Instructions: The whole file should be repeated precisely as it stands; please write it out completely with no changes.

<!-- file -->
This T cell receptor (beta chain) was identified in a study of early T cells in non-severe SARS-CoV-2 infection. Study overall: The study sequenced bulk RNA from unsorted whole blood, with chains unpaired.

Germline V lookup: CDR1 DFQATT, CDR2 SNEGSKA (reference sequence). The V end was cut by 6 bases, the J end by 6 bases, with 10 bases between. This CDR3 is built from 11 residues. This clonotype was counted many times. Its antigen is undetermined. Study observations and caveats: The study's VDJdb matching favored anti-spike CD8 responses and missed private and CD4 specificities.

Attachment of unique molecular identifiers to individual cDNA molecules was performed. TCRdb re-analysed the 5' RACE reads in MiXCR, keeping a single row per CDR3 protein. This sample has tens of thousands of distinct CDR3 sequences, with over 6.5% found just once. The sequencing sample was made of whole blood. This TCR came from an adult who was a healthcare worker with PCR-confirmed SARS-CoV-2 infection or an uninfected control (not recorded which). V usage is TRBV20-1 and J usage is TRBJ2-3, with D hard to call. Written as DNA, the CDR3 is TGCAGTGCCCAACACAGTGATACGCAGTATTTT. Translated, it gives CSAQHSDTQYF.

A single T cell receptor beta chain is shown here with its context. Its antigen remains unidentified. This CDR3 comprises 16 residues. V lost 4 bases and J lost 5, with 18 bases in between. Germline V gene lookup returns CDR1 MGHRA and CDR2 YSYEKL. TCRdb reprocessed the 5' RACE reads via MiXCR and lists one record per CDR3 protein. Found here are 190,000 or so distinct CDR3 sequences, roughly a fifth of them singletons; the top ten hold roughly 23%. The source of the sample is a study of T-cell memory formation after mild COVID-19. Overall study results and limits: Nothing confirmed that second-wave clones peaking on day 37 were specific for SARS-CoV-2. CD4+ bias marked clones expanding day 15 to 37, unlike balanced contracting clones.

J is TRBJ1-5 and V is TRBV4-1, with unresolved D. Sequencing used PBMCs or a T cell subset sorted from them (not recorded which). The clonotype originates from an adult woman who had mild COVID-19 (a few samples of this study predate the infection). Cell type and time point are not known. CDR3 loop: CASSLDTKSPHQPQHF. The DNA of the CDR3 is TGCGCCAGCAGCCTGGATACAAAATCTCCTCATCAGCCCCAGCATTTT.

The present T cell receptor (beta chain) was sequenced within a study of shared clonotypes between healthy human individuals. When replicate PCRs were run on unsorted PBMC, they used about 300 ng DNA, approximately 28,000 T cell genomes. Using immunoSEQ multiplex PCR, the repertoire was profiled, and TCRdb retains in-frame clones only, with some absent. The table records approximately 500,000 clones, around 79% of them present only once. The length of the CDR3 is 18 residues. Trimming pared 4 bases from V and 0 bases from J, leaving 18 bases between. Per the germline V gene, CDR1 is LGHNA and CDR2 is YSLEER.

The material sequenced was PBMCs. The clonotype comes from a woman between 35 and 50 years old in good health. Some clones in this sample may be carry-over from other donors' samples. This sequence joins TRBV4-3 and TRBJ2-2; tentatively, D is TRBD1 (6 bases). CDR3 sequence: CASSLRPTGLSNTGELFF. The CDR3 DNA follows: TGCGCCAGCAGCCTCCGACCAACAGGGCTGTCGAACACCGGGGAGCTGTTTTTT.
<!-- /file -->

This T cell receptor (beta chain) was identified in a study of early T cells in non-severe SARS-CoV-2 infection. Study overall: The study sequenced bulk RNA from unsorted whole blood, with chains unpaired.

Germline V lookup: CDR1 DFQATT, CDR2 SNEGSKA (reference sequence). The V end was cut by 6 bases, the J end by 6 bases, with 10 bases between. This CDR3 is built from 11 residues. This clonotype was counted many times. Its antigen is undetermined. Study observations and caveats: The study's VDJdb matching favored anti-spike CD8 responses and missed private and CD4 specificities.

Attachment of unique molecular identifiers to individual cDNA molecules was performed. TCRdb re-analysed the 5' RACE reads in MiXCR, keeping a single row per CDR3 protein. This sample has tens of thousands of distinct CDR3 sequences, with over 6.5% found just once. The sequencing sample was made of whole blood. This TCR came from an adult who was a healthcare worker with PCR-confirmed SARS-CoV-2 infection or an uninfected control (not recorded which). V usage is TRBV20-1 and J usage is TRBJ2-3, with D hard to call. Written as DNA, the CDR3 is TGCAGTGCCCAACACAGTGATACGCAGTATTTT. Translated, it gives CSAQHSDTQYF.

A single T cell receptor beta chain is shown here with its context. Its antigen remains unidentified. This CDR3 comprises 16 residues. V lost 4 bases and J lost 5, with 18 bases in between. Germline V gene lookup returns CDR1 MGHRA and CDR2 YSYEKL. TCRdb reprocessed the 5' RACE reads via MiXCR and lists one record per CDR3 protein. Found here are 190,000 or so distinct CDR3 sequences, roughly a fifth of them singletons; the top ten hold roughly 23%. The source of the sample is a study of T-cell memory formation after mild COVID-19. Overall study results and limits: Nothing confirmed that second-wave clones peaking on day 37 were specific for SARS-CoV-2. CD4+ bias marked clones expanding day 15 to 37, unlike balanced contracting clones.

J is TRBJ1-5 and V is TRBV4-1, with unresolved D. Sequencing used PBMCs or a T cell subset sorted from them (not recorded which). The clonotype originates from an adult woman who had mild COVID-19 (a few samples of this study predate the infection). Cell type and time point are not known. CDR3 loop: CASSLDTKSPHQPQHF. The DNA of the CDR3 is TGCGCCAGCAGCCTGGATACAAAATCTCCTCATCAGCCCCAGCATTTT.

The present T cell receptor (beta chain) was sequenced within a study of shared clonotypes between healthy human individuals. When replicate PCRs were run on unsorted PBMC, they used about 300 ng DNA, approximately 28,000 T cell genomes. Using immunoSEQ multiplex PCR, the repertoire was profiled, and TCRdb retains in-frame clones only, with some absent. The table records approximately 500,000 clones, around 79% of them present only once. The length of the CDR3 is 18 residues. Trimming pared 4 bases from V and 0 bases from J, leaving 18 bases between. Per the germline V gene, CDR1 is LGHNA and CDR2 is YSLEER.

The material sequenced was PBMCs. The clonotype comes from a woman between 35 and 50 years old in good health. Some clones in this sample may be carry-over from other donors' samples. This sequence joins TRBV4-3 and TRBJ2-2; tentatively, D is TRBD1 (6 bases). CDR3 sequence: CASSLRPTGLSNTGELFF. The CDR3 DNA follows: TGCGCCAGCAGCCTCCGACCAACAGGGCTGTCGAACACCGGGGAGCTGTTTTTT.